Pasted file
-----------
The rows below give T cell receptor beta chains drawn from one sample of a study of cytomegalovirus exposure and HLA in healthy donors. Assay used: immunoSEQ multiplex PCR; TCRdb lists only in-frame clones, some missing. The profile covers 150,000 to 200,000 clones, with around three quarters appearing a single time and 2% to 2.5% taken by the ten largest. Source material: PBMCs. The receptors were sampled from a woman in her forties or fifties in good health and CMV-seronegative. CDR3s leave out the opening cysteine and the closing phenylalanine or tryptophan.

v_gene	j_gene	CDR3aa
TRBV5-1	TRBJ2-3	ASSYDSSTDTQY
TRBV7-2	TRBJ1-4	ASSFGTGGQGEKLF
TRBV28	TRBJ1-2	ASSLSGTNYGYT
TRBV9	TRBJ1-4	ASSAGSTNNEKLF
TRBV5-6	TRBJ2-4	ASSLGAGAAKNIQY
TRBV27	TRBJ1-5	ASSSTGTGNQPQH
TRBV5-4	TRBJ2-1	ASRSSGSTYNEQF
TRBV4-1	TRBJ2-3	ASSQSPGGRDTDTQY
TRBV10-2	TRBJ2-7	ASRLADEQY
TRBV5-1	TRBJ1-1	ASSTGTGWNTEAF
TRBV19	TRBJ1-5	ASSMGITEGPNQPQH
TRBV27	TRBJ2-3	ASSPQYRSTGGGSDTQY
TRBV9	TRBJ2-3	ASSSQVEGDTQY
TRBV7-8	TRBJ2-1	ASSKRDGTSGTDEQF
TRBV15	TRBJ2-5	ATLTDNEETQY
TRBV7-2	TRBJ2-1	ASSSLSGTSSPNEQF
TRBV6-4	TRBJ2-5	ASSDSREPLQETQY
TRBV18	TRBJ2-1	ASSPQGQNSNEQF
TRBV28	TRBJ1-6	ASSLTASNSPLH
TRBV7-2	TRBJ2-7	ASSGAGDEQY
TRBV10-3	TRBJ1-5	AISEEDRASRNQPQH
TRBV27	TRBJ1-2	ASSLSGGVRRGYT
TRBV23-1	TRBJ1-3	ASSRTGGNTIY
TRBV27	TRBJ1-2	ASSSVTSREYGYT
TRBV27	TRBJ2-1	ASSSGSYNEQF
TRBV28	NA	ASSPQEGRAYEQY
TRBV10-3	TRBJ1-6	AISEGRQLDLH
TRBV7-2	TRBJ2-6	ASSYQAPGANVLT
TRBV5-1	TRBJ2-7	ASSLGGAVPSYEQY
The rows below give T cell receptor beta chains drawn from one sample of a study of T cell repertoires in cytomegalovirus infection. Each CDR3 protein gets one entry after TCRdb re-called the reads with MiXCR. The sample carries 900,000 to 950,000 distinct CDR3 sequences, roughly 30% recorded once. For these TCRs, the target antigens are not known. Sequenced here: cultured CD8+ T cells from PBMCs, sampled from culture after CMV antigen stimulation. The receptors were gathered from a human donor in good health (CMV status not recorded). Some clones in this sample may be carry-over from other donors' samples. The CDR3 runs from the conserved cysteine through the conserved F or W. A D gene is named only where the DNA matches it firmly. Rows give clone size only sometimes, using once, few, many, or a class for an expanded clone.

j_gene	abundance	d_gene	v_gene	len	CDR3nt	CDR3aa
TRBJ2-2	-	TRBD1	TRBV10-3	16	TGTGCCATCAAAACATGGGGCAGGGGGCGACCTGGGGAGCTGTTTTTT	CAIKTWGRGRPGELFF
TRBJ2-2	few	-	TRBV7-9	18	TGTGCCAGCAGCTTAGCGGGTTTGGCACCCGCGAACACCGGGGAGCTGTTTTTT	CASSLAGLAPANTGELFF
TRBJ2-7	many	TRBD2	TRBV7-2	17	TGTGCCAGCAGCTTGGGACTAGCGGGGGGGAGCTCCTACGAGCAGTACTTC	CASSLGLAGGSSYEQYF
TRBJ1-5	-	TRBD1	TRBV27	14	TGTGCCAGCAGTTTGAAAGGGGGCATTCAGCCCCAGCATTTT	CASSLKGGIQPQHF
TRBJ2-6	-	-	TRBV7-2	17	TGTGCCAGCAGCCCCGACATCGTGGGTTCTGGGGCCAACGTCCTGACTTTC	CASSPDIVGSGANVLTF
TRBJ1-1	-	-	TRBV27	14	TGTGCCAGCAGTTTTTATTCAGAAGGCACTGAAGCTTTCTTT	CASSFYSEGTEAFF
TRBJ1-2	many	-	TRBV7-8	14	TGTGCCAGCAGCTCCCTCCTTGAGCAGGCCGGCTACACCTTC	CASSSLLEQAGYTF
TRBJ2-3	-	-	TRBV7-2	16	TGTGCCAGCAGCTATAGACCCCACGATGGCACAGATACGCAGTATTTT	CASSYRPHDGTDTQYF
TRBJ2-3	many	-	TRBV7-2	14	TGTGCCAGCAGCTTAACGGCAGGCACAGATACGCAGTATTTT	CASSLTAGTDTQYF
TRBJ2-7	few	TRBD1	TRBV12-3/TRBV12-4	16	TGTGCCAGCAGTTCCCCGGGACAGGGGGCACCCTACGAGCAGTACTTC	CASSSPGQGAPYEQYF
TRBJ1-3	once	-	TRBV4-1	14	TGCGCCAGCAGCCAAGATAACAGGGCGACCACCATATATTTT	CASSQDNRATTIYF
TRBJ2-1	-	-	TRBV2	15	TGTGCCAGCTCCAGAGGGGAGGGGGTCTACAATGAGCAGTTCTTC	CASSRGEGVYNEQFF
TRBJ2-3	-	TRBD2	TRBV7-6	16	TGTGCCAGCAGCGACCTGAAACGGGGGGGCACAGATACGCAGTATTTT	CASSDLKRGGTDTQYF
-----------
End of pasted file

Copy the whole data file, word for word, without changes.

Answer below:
The rows below give T cell receptor beta chains drawn from one sample of a study of cytomegalovirus exposure and HLA in healthy donors. Assay used: immunoSEQ multiplex PCR; TCRdb lists only in-frame clones, some missing. The profile covers 150,000 to 200,000 clones, with around three quarters appearing a single time and 2% to 2.5% taken by the ten largest. Source material: PBMCs. The receptors were sampled from a woman in her forties or fifties in good health and CMV-seronegative. CDR3s leave out the opening cysteine and the closing phenylalanine or tryptophan.

v_gene	j_gene	CDR3aa
TRBV5-1	TRBJ2-3	ASSYDSSTDTQY
TRBV7-2	TRBJ1-4	ASSFGTGGQGEKLF
TRBV28	TRBJ1-2	ASSLSGTNYGYT
TRBV9	TRBJ1-4	ASSAGSTNNEKLF
TRBV5-6	TRBJ2-4	ASSLGAGAAKNIQY
TRBV27	TRBJ1-5	ASSSTGTGNQPQH
TRBV5-4	TRBJ2-1	ASRSSGSTYNEQF
TRBV4-1	TRBJ2-3	ASSQSPGGRDTDTQY
TRBV10-2	TRBJ2-7	ASRLADEQY
TRBV5-1	TRBJ1-1	ASSTGTGWNTEAF
TRBV19	TRBJ1-5	ASSMGITEGPNQPQH
TRBV27	TRBJ2-3	ASSPQYRSTGGGSDTQY
TRBV9	TRBJ2-3	ASSSQVEGDTQY
TRBV7-8	TRBJ2-1	ASSKRDGTSGTDEQF
TRBV15	TRBJ2-5	ATLTDNEETQY
TRBV7-2	TRBJ2-1	ASSSLSGTSSPNEQF
TRBV6-4	TRBJ2-5	ASSDSREPLQETQY
TRBV18	TRBJ2-1	ASSPQGQNSNEQF
TRBV28	TRBJ1-6	ASSLTASNSPLH
TRBV7-2	TRBJ2-7	ASSGAGDEQY
TRBV10-3	TRBJ1-5	AISEEDRASRNQPQH
TRBV27	TRBJ1-2	ASSLSGGVRRGYT
TRBV23-1	TRBJ1-3	ASSRTGGNTIY
TRBV27	TRBJ1-2	ASSSVTSREYGYT
TRBV27	TRBJ2-1	ASSSGSYNEQF
TRBV28	NA	ASSPQEGRAYEQY
TRBV10-3	TRBJ1-6	AISEGRQLDLH
TRBV7-2	TRBJ2-6	ASSYQAPGANVLT
TRBV5-1	TRBJ2-7	ASSLGGAVPSYEQY
The rows below give T cell receptor beta chains drawn from one sample of a study of T cell repertoires in cytomegalovirus infection. Each CDR3 protein gets one entry after TCRdb re-called the reads with MiXCR. The sample carries 900,000 to 950,000 distinct CDR3 sequences, roughly 30% recorded once. For these TCRs, the target antigens are not known. Sequenced here: cultured CD8+ T cells from PBMCs, sampled from culture after CMV antigen stimulation. The receptors were gathered from a human donor in good health (CMV status not recorded). Some clones in this sample may be carry-over from other donors' samples. The CDR3 runs from the conserved cysteine through the conserved F or W. A D gene is named only where the DNA matches it firmly. Rows give clone size only sometimes, using once, few, many, or a class for an expanded clone.

j_gene	abundance	d_gene	v_gene	len	CDR3nt	CDR3aa
TRBJ2-2	-	TRBD1	TRBV10-3	16	TGTGCCATCAAAACATGGGGCAGGGGGCGACCTGGGGAGCTGTTTTTT	CAIKTWGRGRPGELFF
TRBJ2-2	few	-	TRBV7-9	18	TGTGCCAGCAGCTTAGCGGGTTTGGCACCCGCGAACACCGGGGAGCTGTTTTTT	CASSLAGLAPANTGELFF
TRBJ2-7	many	TRBD2	TRBV7-2	17	TGTGCCAGCAGCTTGGGACTAGCGGGGGGGAGCTCCTACGAGCAGTACTTC	CASSLGLAGGSSYEQYF
TRBJ1-5	-	TRBD1	TRBV27	14	TGTGCCAGCAGTTTGAAAGGGGGCATTCAGCCCCAGCATTTT	CASSLKGGIQPQHF
TRBJ2-6	-	-	TRBV7-2	17	TGTGCCAGCAGCCCCGACATCGTGGGTTCTGGGGCCAACGTCCTGACTTTC	CASSPDIVGSGANVLTF
TRBJ1-1	-	-	TRBV27	14	TGTGCCAGCAGTTTTTATTCAGAAGGCACTGAAGCTTTCTTT	CASSFYSEGTEAFF
TRBJ1-2	many	-	TRBV7-8	14	TGTGCCAGCAGCTCCCTCCTTGAGCAGGCCGGCTACACCTTC	CASSSLLEQAGYTF
TRBJ2-3	-	-	TRBV7-2	16	TGTGCCAGCAGCTATAGACCCCACGATGGCACAGATACGCAGTATTTT	CASSYRPHDGTDTQYF
TRBJ2-3	many	-	TRBV7-2	14	TGTGCCAGCAGCTTAACGGCAGGCACAGATACGCAGTATTTT	CASSLTAGTDTQYF
TRBJ2-7	few	TRBD1	TRBV12-3/TRBV12-4	16	TGTGCCAGCAGTTCCCCGGGACAGGGGGCACCCTACGAGCAGTACTTC	CASSSPGQGAPYEQYF
TRBJ1-3	once	-	TRBV4-1	14	TGCGCCAGCAGCCAAGATAACAGGGCGACCACCATATATTTT	CASSQDNRATTIYF
TRBJ2-1	-	-	TRBV2	15	TGTGCCAGCTCCAGAGGGGAGGGGGTCTACAATGAGCAGTTCTTC	CASSRGEGVYNEQFF
TRBJ2-3	-	TRBD2	TRBV7-6	16	TGTGCCAGCAGCGACCTGAAACGGGGGGGCACAGATACGCAGTATTTT	CASSDLKRGGTDTQYF